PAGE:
End of Event Meme

I missed the mid-event survey (I thought about doing but decided to keep reading instead :P), but here’s the end of event meme.

  • Which hour was most daunting for you?
    • The last one before I finally crashed (Hour 16). I actually fell asleep with the book in my hands! Should have had a nap…
  • Could you list a few high-interest books that you think could keep a Reader engaged for next year?
    • I don’t usually read the kind of books that are considered ‘good’ Read-a-thon reads… Perhaps a book you’ve wanted to reread for ages could be a good one to get pulled back into.
  • Do you have any suggestions for how to improve the Read-a-thon next year?
    • Nope, keep up the good work!
  • What do you think worked really well in this yearโ€™s Read-a-thon?
    • I didn’t use the GoodReads group too much as part of my ‘less social media’ attempt, but it looked really well organized.
  • How many books did you read?
    • I read five books (but only one in its entirety during the Read-a-thon).
  • What were the names of the books you read?
    • The Lord of the Rings – 54 pages
    • “Shouldn’t You Be In School?” – 239 pages (finished the book) 
    • The 1918 Pilgrimage of Takamure Itsue – 80 pages
    • Walk on Earth a Stranger – 436 pages (entire book)
    • Skary Childrin and the Carousel of Sorrow – 165 pages 
  • Which book did you enjoy most?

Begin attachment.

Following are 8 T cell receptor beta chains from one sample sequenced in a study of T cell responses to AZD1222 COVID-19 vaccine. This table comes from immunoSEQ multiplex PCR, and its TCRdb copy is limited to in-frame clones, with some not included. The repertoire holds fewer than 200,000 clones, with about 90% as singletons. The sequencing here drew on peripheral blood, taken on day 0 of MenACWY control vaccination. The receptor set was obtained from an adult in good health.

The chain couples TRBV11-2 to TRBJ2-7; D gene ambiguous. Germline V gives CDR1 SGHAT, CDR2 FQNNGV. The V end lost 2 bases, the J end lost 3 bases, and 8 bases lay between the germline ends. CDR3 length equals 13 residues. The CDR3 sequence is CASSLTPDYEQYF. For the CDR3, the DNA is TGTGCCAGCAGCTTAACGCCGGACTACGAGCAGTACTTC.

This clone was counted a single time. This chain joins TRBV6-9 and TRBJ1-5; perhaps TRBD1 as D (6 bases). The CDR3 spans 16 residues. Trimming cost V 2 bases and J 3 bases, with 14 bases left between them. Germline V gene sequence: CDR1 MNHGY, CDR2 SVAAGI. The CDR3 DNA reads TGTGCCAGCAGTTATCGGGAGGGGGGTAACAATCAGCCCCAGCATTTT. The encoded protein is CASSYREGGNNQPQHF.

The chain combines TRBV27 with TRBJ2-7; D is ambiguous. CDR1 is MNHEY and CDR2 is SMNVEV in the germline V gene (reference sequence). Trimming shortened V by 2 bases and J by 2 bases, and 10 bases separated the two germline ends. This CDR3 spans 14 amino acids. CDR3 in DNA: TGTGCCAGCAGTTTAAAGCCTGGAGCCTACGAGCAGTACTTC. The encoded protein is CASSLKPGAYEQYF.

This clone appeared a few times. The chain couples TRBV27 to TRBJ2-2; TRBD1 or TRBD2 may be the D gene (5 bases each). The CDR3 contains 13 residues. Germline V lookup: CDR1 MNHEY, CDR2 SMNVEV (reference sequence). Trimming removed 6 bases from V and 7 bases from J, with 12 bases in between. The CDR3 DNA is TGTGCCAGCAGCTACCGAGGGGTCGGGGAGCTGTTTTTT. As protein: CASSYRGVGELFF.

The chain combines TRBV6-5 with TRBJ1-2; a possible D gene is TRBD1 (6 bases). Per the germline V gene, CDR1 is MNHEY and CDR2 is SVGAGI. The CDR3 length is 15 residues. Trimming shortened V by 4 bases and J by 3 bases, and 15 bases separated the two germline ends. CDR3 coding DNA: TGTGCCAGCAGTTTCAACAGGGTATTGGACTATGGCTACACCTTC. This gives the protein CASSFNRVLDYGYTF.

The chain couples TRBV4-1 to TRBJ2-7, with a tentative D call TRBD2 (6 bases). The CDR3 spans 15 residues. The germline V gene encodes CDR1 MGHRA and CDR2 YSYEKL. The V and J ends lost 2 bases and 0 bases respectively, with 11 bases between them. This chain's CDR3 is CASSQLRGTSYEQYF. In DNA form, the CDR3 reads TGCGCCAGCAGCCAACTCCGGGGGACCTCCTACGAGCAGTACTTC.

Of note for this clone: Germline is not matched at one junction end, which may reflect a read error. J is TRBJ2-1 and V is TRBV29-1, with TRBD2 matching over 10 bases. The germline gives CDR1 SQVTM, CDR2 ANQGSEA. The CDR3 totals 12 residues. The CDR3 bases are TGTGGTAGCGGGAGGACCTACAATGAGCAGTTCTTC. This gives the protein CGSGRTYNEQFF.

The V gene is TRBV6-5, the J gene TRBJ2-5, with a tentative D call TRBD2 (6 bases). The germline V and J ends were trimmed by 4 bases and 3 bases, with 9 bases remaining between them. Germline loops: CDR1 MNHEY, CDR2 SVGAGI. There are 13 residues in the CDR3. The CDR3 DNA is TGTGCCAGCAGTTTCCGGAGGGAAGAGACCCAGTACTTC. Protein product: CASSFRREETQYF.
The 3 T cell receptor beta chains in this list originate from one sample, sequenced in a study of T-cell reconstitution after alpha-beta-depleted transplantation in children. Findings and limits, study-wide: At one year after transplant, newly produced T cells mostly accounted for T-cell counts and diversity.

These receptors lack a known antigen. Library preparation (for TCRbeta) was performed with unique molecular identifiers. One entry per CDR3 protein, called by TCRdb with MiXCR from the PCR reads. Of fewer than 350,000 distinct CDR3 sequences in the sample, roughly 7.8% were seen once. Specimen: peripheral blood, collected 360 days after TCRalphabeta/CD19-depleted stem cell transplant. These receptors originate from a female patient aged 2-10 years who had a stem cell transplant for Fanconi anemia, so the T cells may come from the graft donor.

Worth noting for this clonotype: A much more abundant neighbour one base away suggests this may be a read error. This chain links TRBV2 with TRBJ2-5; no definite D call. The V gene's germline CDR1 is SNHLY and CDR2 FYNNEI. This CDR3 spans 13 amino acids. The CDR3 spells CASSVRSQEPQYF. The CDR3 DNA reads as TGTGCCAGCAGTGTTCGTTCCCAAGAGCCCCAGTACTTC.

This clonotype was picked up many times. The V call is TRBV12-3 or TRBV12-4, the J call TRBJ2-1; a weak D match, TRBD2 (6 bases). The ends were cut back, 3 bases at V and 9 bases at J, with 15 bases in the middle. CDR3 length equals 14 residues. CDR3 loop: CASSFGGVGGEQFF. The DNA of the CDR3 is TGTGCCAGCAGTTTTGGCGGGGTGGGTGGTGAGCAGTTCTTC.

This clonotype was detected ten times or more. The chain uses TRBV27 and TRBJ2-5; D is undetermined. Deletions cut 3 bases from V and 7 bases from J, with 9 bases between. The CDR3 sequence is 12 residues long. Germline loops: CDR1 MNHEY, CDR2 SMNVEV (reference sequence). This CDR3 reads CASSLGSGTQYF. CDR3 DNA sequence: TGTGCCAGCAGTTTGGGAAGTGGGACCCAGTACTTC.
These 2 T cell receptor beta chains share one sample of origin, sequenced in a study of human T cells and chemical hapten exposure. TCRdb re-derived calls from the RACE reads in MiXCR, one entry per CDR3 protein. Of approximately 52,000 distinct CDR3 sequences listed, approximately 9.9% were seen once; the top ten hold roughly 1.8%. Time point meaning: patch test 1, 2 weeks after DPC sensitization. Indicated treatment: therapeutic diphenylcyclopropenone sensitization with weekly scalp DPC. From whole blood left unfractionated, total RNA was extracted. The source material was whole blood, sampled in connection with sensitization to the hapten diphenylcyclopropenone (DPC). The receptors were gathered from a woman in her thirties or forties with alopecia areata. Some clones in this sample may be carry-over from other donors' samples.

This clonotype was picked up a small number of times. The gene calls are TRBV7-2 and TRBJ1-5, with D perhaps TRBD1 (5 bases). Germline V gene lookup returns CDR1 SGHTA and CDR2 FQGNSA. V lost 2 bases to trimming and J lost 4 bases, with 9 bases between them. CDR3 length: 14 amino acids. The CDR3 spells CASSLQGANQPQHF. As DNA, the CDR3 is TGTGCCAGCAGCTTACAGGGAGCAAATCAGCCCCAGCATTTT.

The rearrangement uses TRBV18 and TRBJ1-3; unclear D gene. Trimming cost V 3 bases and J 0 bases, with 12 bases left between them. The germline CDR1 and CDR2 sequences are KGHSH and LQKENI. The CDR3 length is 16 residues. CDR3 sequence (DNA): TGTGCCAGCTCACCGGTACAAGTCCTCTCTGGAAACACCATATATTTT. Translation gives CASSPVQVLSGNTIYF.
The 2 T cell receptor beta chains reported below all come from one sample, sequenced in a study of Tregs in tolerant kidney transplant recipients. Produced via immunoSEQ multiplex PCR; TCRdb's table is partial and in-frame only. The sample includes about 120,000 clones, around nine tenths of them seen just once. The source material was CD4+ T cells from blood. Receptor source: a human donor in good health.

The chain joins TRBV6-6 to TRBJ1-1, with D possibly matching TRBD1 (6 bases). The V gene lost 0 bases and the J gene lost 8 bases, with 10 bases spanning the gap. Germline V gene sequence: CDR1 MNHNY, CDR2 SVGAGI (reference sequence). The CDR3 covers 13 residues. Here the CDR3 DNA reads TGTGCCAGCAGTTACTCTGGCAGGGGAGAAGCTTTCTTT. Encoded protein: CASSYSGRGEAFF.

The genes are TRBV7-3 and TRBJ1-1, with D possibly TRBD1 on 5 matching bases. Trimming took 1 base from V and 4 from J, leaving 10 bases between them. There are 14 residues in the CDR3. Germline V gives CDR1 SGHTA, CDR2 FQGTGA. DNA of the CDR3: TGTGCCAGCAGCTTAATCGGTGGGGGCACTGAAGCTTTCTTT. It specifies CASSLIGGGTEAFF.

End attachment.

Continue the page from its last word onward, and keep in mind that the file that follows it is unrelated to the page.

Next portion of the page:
•  Surprisingly, I enjoyed Shikoku Pilgrimage book the most! (LotR aside, of course). Takamure sounds very much like a modern 23 year old. There’s a lot of humour I didn’t anticipate.
  • Which did you enjoy least?
    • Skary Childrin. It’s fine but not quite compelling enough to keep me awake ๐Ÿ˜›
  • If you were a Cheerleader, do you have any advice for next yearโ€™s Cheerleaders?
    • I cheered on Twitter (previously I cheered on blogs). I’m not sure I have any great advice, but I try to spread out my cheering throughout the day so it’s not too much to do at one time.
  • How likely are you to participate in the Read-a-thon again? What role would you be likely to take next time?
    • Unfortunately I will likely miss out on April’s Read-a-thon for the first time in three years, as I will be WWOOFing in New Zealand ๐Ÿ™ (though I’m not too sad about that!)

I read 974 pages in 10.5 hours. I used a stopwatch to keep track of my reading so even bathroom breaks and drink top ups were excluded this time ๐Ÿ˜‰ Not quite the 12 hours I hoped for, but I managed managed to squeak by my last record! I stayed off social media more than ever before, I think. I took a couple bigger breaks to do engage on Twitter and that was really fun (what would this even be without Twitter?!). How was your Read-a-thon?

Introductory Meme

Good morning fellow Read-a-thoners! I awoke just before 7:00AM, and started reading right then. So far I’ve read 55 pages of The Lord of the Rings and eaten breakfast. Time to do the introductory post.

  • What fine part of the world are you reading from today?
    • Canadian prairies. I woke up to some lovely frost! I’m pleased as a peach to be reading at home after spending the last two Read-a-thons in Japan.
  •  Which book in your stack are you most looking forward to?
    • My immediate response is Walk on Earth a Stranger by Rae Carson, but I’ve got lots of books to look forward to today~
  •  Which snack are you most looking forward to?
    • A creme egg (not a ‘screme egg’). I’m very diligent about rationing them.
  • Tell us a little something about yourself!
    •  I’m going to New Zealand next spring and I don’t think I’ll be able to participate in the next read-a-thon :O So, I’m giving it my all this time.